Students Help Salvation Army With Innovative Software

  • December 1st, 2017

By Adam Jones

With the millions of letters he receives each year, let’s hope old Saint Nick has something this nifty.

A senior project by three computer science students at The University of Alabama is assisting with getting presents to needy children this holiday season.

Working with the Tuscaloosa Corps of the Salvation Army, three seniors developed a software program that manages the application process for the Angel Tree program, saving the staff and volunteers hours of work.

Developed during the 2017 spring semester, the program, which the students called Tree Topper, is being used this season by the local Salvation Army, and Major William Shafer of the Tuscaloosa Corps said he will likely recommend it to other corps around the nation in the future.

“It’s been really great for us, and we were glad to work with the students,” Shafer said. “This will help us manage the Angel Tree program more efficiently than in the past.”

Jake Zarobsky, now a graduate student in computer science from the Chicago, Illinois, area, said he worked with the Salvation Army during the 2016 Angel Tree program, so when his senior design course began after the holiday season, he thought a custom application could help the process.

Dr. Jeff Gray, computer science professor and the adviser on the senior projects, said seniors are encouraged to find needs in the community when creating projects.

“Many times these projects create prototypes, but this specific project was unique in the level of maturity that the team was able to achieve,” Gray said.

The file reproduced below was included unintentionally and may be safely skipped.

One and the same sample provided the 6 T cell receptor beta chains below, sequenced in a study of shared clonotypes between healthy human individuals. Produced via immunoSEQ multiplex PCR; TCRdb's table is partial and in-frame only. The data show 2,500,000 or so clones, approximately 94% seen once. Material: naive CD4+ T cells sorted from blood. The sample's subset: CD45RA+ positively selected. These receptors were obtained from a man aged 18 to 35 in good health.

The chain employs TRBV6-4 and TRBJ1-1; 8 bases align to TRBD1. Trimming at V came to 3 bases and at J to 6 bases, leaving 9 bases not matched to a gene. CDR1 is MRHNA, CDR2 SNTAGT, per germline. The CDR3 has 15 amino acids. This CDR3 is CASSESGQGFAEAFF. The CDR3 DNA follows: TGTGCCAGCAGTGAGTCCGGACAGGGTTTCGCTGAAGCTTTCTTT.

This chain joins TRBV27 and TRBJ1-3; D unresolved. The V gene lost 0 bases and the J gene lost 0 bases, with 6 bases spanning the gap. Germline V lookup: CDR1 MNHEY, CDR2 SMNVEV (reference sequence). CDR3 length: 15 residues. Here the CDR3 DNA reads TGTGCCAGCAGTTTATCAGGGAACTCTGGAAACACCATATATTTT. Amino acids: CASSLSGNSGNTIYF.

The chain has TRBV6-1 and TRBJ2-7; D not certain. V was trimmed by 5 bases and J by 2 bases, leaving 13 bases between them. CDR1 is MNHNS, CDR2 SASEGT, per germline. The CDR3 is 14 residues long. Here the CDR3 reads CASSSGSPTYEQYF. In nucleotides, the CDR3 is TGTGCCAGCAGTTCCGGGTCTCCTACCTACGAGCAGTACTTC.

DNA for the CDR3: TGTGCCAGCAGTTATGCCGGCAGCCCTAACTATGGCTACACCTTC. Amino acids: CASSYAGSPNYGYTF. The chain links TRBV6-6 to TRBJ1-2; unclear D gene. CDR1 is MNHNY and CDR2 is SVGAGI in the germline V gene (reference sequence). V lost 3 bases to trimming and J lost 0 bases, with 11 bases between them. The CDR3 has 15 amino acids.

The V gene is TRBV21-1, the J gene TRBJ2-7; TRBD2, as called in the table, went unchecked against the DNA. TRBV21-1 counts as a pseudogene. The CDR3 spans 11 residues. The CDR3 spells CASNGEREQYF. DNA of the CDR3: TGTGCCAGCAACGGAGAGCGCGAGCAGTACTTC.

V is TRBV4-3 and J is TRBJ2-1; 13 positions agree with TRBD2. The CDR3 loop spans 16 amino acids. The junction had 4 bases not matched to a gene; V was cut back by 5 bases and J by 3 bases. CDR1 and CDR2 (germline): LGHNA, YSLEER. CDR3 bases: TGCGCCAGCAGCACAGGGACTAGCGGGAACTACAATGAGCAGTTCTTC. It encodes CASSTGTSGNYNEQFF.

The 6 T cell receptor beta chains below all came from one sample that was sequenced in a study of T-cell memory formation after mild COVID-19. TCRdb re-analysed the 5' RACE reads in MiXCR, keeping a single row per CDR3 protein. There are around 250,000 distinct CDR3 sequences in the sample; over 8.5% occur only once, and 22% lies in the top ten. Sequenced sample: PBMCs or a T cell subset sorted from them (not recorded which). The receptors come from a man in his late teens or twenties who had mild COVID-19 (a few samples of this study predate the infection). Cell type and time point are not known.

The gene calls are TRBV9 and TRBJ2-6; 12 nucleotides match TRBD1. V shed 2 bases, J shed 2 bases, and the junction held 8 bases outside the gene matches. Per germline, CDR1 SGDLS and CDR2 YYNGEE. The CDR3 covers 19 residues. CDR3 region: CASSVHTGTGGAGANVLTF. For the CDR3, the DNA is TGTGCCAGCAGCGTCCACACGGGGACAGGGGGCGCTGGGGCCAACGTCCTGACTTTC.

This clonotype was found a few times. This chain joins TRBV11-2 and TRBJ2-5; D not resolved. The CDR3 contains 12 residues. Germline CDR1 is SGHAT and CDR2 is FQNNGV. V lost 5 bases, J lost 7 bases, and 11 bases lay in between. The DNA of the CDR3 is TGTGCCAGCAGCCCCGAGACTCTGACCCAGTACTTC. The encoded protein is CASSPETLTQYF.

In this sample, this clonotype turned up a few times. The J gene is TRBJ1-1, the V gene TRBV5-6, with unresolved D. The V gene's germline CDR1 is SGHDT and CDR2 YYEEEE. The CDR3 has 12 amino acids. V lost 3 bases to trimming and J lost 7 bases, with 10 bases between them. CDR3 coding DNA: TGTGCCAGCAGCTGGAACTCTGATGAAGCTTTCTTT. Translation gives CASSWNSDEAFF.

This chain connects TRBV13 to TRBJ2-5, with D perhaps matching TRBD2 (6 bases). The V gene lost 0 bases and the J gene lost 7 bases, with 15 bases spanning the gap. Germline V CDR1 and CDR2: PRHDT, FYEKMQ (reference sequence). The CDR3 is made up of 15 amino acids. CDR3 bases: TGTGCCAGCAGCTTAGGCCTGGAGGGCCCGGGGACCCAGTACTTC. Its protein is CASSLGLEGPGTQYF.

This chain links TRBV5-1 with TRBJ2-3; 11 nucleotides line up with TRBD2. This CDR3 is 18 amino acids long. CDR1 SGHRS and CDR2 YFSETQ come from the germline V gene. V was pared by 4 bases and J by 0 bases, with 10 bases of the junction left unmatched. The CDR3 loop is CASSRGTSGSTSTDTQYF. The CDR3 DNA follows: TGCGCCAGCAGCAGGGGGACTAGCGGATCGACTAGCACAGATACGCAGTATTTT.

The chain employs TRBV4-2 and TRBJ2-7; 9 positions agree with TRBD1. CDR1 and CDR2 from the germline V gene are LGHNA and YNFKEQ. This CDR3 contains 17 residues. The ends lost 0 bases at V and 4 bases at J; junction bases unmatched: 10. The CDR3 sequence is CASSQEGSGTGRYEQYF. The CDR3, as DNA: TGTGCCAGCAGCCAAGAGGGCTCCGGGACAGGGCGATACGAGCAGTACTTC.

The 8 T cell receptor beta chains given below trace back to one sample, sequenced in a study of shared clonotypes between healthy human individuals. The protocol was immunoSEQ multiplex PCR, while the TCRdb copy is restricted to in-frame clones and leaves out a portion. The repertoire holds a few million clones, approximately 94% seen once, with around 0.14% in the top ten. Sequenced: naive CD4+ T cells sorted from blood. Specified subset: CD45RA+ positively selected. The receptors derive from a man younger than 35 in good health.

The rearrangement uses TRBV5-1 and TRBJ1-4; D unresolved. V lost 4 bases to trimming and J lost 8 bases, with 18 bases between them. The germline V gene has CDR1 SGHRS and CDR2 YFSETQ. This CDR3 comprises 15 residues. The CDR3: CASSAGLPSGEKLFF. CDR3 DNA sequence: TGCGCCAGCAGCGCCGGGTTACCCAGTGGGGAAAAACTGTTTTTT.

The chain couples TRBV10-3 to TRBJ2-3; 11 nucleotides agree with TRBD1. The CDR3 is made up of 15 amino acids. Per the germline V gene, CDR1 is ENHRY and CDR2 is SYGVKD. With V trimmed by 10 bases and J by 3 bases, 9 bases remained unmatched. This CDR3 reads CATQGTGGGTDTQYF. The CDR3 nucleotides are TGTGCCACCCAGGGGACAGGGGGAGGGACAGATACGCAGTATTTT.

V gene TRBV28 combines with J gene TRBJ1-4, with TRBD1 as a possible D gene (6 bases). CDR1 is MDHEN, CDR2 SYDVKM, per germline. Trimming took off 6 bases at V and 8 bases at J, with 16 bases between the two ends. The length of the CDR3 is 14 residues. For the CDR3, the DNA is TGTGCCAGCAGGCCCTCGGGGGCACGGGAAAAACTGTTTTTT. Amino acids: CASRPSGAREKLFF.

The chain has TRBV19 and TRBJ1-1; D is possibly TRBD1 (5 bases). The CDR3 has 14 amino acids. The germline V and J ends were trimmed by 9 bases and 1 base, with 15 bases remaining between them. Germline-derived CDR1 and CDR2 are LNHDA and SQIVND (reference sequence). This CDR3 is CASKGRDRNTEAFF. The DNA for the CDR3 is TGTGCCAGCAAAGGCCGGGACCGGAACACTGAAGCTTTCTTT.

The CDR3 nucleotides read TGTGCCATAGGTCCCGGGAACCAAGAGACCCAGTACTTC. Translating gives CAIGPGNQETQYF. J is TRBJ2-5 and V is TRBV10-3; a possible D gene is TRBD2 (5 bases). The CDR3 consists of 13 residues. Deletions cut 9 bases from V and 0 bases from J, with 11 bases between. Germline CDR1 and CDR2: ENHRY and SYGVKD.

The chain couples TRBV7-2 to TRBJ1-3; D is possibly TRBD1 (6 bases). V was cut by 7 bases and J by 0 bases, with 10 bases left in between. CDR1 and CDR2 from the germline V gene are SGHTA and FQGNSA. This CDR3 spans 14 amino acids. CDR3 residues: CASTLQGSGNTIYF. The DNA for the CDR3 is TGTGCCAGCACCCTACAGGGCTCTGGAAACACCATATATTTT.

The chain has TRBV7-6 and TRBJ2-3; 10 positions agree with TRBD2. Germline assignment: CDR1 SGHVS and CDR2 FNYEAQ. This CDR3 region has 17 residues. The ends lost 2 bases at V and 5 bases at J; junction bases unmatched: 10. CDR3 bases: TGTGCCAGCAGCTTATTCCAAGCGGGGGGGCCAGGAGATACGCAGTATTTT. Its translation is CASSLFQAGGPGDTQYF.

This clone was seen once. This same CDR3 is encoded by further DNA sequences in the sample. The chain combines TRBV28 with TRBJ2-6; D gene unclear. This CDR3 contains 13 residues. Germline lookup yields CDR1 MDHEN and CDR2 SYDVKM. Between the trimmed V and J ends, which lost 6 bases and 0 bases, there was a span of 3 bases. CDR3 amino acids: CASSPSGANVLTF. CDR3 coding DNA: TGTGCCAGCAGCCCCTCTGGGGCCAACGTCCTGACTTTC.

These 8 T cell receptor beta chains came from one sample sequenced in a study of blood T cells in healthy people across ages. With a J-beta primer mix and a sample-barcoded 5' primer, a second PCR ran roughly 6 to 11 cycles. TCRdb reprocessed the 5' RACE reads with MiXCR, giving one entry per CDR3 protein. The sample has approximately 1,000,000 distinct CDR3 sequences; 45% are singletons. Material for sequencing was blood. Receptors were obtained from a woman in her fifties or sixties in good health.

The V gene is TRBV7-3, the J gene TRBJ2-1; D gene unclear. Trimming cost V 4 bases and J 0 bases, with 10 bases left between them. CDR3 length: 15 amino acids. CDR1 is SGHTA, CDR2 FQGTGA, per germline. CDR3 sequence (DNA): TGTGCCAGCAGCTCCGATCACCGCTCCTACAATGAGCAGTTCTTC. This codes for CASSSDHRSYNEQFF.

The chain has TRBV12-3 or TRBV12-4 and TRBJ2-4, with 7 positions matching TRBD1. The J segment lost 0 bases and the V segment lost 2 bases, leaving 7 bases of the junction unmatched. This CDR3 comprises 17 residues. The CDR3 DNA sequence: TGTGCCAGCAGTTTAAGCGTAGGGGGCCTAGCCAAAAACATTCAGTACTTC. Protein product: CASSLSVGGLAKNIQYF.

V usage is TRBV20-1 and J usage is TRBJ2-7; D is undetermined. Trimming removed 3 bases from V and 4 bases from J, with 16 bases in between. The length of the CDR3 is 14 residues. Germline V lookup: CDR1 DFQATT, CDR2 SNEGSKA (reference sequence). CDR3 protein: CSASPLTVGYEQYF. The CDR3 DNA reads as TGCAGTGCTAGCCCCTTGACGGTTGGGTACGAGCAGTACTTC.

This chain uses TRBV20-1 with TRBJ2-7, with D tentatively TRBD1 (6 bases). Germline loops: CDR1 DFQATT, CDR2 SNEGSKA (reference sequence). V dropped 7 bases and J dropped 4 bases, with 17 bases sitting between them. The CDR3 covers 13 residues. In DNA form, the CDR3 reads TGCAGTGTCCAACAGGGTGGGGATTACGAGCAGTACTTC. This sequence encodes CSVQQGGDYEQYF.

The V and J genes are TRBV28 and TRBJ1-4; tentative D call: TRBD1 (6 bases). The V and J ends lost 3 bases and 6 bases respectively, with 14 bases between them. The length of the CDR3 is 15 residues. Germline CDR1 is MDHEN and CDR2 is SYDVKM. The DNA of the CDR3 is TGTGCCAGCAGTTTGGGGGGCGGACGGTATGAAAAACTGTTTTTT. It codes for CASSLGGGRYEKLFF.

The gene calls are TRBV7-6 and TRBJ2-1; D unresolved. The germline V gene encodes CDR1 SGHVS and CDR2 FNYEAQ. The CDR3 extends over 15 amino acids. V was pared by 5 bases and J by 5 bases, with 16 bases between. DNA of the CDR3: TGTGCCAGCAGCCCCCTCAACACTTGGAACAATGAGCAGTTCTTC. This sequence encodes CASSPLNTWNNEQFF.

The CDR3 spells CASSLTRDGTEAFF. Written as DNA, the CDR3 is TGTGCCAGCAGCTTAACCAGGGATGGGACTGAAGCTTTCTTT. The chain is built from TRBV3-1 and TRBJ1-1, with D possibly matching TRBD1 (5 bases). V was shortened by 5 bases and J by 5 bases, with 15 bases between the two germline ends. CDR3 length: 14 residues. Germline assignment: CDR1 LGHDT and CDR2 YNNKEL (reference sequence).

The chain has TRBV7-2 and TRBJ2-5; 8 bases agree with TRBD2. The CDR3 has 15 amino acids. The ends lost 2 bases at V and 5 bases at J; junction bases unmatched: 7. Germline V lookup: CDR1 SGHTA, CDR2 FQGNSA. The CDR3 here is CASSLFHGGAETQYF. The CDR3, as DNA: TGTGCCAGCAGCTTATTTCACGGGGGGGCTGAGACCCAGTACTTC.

Before the senior design project, the students had created a start-up company with a smart-phone application that analyzes baseball pitches and swings. From that project, Zarobsky and friends Matt Bowen, now a graduate from Huntsville, and Andrew White, a senior from Louisville, Kentucky, formed a senior-design group.

“When it came time to do our senior design project, we had already done a fun task with our start-up, so we wanted to do something that would help give back to the community,” Zarobsky said.

Hundreds of families with multiple children apply for the Angel Tree program through handwritten forms that workers use to create a database through Microsoft Excel, a spreadsheet program common in many offices. However, the Excel spreadsheet was difficult to manage for the task and could only be worked on by one user at a time.

“Excel sheets are really made for finance people, and they are not made for keeping track of a database,” Zarobsky said.

The UA seniors coded a common database program used through a website. Through a web form, staff at the Salvation Army can enter applications and the web database can keep track of families and print labels for the Angel Tree.

“We tried to find a good middle ground between paper applications and the Excel sheets to where it is easy to use and something that they can use for the future to keep track of all their families they help,” Zarobsky said.

Shafer said families still applied with paper applications this year, but he hopes next year people will apply directly into the web form, cutting out another step.

The students made the programming open source, meaning others can tinker with it, with the hopes that, if all goes well in Tuscaloosa this year, other Salvation Army posts can use the software in the future.

“It feels really good just hearing them talk about how much it is helping them help other people. It’s a really good feeling,” White said.

The University of Alabama, part of The University of Alabama System, is the state’s flagship university. UA shapes a better world through its teaching, research and service. With a global reputation for excellence, UA provides an inclusive, forward-thinking environment and nearly 200 degree programs on a beautiful, student-centered campus. A leader in cutting-edge research, UA advances discovery, creative inquiry and knowledge through more than 30 research centers. As the state’s largest higher education institution, UA drives economic growth in Alabama and beyond.